The New York Times writes about the first-ever topical index for the Talmud. It looks like a topical Bible and contains 6,600 topics and 27,000 subtopics. (For comparison, Nave’s Topical Bible contains about 5,300 topics and 20,000 subtopics.)
Two parts of the article stand out. First:
For three decades, Talmud students have been able to use a Nexis-like CD search engine, the Responsa Project, created by Bar Ilan University in Israel…. Bar Ilan officials acknowledged that the CD had one major disadvantage: it cannot be accessed on the Sabbath, when much learning takes place. It also costs $790.
Of course it makes sense that you wouldn’t be able to use a digital study tool on the Sabbath; it had just never occurred to me. The evangelical analog might be having to use a print Bible in church instead of a mobile or projected version.
The Living Index
The second highlight from the article is:
Rabbi Benjamin Blech, professor of Talmud at Yeshiva University, said the rabbis believed that study should not be made too easy. “We want people to struggle with the text because by figuring it out you will have a deeper comprehension,” he said. “They wanted a living index, not a printed index.”
Bible software, websites, and apps are all working to create a “living index” (or at least a “responsive index”) of the Bible that lets you find comprehensive answers to every question that pops into your head while studying the Bible. But will this work devalue the actual experts (pastors and Bible teachers) who currently serve as living indexes?
The book The Lean Startup provides a framework for answering this question. It quotes Farbood Nivi, founder of test-preparation website Grockit:
“Whether you’re studying for the SAT or you’re studying for algebra, you study in one of three ways. You spend some time with experts, you spend some time on your own, and you spend some time with your peers. Grockit offers these three same formats of studying. What we do is we apply technology and algorithms to optimize those three forms.”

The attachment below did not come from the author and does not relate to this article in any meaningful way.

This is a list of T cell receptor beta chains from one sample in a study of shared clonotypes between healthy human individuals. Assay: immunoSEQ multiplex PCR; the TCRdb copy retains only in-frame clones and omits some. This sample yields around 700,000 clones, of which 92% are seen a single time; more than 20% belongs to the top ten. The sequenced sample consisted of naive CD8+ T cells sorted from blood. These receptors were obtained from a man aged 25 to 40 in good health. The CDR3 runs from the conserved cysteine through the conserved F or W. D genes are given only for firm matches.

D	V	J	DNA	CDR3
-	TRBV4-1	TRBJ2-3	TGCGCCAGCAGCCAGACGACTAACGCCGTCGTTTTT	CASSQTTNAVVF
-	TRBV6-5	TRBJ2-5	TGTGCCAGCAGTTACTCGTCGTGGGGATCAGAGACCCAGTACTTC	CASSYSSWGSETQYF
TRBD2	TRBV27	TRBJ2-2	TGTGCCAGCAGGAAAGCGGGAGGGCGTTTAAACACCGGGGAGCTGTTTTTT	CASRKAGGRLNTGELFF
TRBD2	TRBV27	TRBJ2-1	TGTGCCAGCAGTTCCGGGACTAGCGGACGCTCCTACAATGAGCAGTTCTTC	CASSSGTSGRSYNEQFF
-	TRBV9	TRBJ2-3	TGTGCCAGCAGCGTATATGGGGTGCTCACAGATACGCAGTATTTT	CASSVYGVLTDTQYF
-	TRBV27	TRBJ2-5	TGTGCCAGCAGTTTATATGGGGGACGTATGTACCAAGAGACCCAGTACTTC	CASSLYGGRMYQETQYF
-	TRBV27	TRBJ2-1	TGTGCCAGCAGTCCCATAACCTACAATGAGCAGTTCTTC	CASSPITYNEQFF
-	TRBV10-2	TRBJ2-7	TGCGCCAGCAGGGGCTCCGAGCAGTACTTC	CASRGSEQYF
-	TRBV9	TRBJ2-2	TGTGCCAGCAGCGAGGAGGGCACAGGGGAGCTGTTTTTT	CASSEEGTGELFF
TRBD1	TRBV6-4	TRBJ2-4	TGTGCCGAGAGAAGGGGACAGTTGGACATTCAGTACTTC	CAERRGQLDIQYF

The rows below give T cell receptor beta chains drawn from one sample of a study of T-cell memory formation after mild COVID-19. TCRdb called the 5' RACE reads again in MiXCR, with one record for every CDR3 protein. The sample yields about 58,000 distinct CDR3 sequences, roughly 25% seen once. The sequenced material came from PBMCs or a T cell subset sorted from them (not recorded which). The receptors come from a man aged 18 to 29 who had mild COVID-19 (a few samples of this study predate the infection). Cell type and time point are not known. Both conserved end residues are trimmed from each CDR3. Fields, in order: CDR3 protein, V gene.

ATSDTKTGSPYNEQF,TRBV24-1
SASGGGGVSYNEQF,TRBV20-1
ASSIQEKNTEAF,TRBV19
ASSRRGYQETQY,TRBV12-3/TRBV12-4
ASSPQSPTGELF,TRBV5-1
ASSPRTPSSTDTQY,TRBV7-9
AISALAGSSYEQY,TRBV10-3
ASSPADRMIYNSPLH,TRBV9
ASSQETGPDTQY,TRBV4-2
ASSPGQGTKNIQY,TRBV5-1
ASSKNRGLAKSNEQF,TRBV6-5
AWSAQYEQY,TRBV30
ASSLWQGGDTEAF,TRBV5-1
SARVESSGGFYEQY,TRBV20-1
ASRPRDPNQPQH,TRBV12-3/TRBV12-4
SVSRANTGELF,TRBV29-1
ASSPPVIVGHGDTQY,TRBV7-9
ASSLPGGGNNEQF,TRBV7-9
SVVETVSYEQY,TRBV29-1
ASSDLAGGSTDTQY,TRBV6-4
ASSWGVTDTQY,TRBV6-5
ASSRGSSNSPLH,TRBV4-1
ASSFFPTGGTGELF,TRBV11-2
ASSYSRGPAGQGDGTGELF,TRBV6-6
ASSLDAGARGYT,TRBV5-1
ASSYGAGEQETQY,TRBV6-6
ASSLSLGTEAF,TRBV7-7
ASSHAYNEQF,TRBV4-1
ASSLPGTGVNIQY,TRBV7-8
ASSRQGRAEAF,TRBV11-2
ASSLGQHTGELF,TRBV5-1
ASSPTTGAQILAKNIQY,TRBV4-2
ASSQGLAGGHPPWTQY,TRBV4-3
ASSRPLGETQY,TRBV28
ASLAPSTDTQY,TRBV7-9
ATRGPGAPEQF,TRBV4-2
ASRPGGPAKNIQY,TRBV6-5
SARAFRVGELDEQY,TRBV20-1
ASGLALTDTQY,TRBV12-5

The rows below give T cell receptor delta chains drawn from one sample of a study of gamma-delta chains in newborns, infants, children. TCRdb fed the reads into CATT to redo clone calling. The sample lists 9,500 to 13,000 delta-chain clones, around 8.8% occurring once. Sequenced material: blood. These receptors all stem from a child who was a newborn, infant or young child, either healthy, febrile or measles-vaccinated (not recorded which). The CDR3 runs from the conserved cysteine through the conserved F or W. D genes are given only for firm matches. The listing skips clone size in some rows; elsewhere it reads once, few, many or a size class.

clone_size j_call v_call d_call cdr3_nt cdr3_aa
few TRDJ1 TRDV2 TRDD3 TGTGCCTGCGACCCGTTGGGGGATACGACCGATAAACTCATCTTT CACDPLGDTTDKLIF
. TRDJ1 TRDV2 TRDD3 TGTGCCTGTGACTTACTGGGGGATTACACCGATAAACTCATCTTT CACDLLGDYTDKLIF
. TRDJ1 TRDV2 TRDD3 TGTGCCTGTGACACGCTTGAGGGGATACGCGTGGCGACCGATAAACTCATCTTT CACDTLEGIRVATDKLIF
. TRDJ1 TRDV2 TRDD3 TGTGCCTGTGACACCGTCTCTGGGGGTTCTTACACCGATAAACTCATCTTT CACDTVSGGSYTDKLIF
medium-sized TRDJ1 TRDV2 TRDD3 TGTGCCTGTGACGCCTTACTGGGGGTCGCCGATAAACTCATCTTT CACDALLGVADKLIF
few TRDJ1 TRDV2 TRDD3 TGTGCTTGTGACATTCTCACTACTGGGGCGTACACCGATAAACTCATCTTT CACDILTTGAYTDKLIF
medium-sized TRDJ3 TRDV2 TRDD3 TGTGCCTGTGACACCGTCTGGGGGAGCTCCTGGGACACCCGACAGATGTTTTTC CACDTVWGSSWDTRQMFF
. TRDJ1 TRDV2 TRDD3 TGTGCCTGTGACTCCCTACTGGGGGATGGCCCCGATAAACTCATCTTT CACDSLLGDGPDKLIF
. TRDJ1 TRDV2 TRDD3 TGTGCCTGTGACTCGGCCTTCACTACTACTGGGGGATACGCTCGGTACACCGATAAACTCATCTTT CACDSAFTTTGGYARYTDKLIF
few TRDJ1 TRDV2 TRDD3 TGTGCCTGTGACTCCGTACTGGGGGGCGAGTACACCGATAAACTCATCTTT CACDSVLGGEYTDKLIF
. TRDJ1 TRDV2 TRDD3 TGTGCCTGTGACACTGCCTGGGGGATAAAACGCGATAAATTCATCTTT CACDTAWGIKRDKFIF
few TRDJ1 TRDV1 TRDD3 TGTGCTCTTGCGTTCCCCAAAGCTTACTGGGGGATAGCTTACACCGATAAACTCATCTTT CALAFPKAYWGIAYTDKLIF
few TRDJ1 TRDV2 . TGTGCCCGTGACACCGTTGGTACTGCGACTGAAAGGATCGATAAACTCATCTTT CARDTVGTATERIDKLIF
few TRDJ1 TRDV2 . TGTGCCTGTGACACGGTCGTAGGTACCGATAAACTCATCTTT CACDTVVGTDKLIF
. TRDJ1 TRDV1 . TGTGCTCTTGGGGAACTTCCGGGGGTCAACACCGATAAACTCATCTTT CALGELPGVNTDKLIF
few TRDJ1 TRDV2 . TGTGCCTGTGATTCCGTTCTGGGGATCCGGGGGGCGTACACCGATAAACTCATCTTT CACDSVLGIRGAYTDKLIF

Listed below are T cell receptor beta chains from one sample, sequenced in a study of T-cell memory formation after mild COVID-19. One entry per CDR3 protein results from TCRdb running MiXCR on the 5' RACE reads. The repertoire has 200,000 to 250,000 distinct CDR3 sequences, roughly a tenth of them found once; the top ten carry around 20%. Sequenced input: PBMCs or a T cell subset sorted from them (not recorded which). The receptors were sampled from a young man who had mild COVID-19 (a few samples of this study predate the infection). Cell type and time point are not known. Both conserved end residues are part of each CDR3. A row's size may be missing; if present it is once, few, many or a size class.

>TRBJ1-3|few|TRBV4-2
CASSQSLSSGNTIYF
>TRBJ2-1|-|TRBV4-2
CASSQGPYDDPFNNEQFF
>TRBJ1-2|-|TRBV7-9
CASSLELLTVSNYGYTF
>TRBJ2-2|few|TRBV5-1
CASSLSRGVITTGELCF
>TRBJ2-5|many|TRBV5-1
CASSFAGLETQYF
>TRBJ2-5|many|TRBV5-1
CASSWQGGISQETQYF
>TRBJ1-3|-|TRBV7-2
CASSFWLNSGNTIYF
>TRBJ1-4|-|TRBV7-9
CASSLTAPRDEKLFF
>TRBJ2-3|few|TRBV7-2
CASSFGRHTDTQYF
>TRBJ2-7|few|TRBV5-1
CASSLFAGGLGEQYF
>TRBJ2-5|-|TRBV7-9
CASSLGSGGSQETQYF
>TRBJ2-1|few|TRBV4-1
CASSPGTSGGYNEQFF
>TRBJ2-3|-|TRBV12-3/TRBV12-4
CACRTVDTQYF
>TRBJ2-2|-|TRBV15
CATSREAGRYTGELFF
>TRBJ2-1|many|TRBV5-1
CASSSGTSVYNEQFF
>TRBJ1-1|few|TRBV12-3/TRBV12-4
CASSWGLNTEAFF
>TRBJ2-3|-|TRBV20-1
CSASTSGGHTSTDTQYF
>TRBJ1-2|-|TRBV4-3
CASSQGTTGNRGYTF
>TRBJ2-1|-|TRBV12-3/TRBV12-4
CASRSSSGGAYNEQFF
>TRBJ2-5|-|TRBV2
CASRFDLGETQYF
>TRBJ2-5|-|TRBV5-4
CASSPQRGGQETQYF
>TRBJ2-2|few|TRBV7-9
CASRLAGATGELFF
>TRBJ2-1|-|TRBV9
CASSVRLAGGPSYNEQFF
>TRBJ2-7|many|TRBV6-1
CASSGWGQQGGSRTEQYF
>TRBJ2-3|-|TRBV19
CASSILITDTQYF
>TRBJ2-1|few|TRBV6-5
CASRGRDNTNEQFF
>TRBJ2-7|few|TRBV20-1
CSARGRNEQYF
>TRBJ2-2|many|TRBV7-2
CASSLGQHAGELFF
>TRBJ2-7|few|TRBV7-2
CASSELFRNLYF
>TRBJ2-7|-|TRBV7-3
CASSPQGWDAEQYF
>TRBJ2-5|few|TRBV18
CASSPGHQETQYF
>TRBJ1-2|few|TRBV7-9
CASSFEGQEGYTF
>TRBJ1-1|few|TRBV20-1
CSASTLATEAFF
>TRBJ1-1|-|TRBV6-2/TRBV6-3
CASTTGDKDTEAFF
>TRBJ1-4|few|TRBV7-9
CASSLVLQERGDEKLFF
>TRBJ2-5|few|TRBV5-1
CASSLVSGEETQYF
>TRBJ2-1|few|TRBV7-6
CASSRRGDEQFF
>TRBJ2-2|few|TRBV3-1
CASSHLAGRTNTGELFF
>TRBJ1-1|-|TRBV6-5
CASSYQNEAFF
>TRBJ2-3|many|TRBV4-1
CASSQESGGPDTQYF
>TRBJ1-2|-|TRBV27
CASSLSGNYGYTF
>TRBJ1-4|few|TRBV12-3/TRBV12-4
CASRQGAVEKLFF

Or, in evangelical terms:
|Time on your own
||Personal Bible study; daily quiet time
|Time with your peers
||Small group Bible study; Sunday school (not taught by clergy)
|Time with experts
||Sunday morning sermon; radio and television programs; in-person academic Bible classes
Bible software has historically augmented “time on your own” by tying together study materials: connecting documents to each other.
Recently, Bible software has expanded into “time with your peers” by mixing in the social layer that is enveloping the wider world of technology—“away from a web that connects documents together to a web that connects people together,” as Paul Adams puts it in his book Grouped. Bible software has three options when embedding social technologies: (1) Inject technology into existing offline practices (e.g., automating the irritating or the expensive); (2) Copy technology from secular sources (e.g., foursquare-style checkins); or (3) Come up with something new. The most likely outcome will involve a combination of these options.
Eventually, Bible software will delve into “time with experts,” as well, whether those experts are your local pastor or nationally recognized figures. Biblical Training is pioneering this approach in the field of Bible studies and theology, while Stanford and MIT are leading the way in other fields.
Will Bible software someday become an “expert” itself, giving you custom answers to your questions and a personal study plan? It’s certainly possible. Khan Academy is already disrupting math education and assessment. Someone will undoubtedly explore whether a similar approach works for Bible studies.
Of course, the open question is just how much we want Bible software to function as a living index; the rabbis who preferred that students “struggle” with text have a point that learning and wisdom come with effort. In a future where Bible software can provide time for you to study on your own, with peers, and with experts, I guess we’ll find out just how “easy” we want Bible study to become.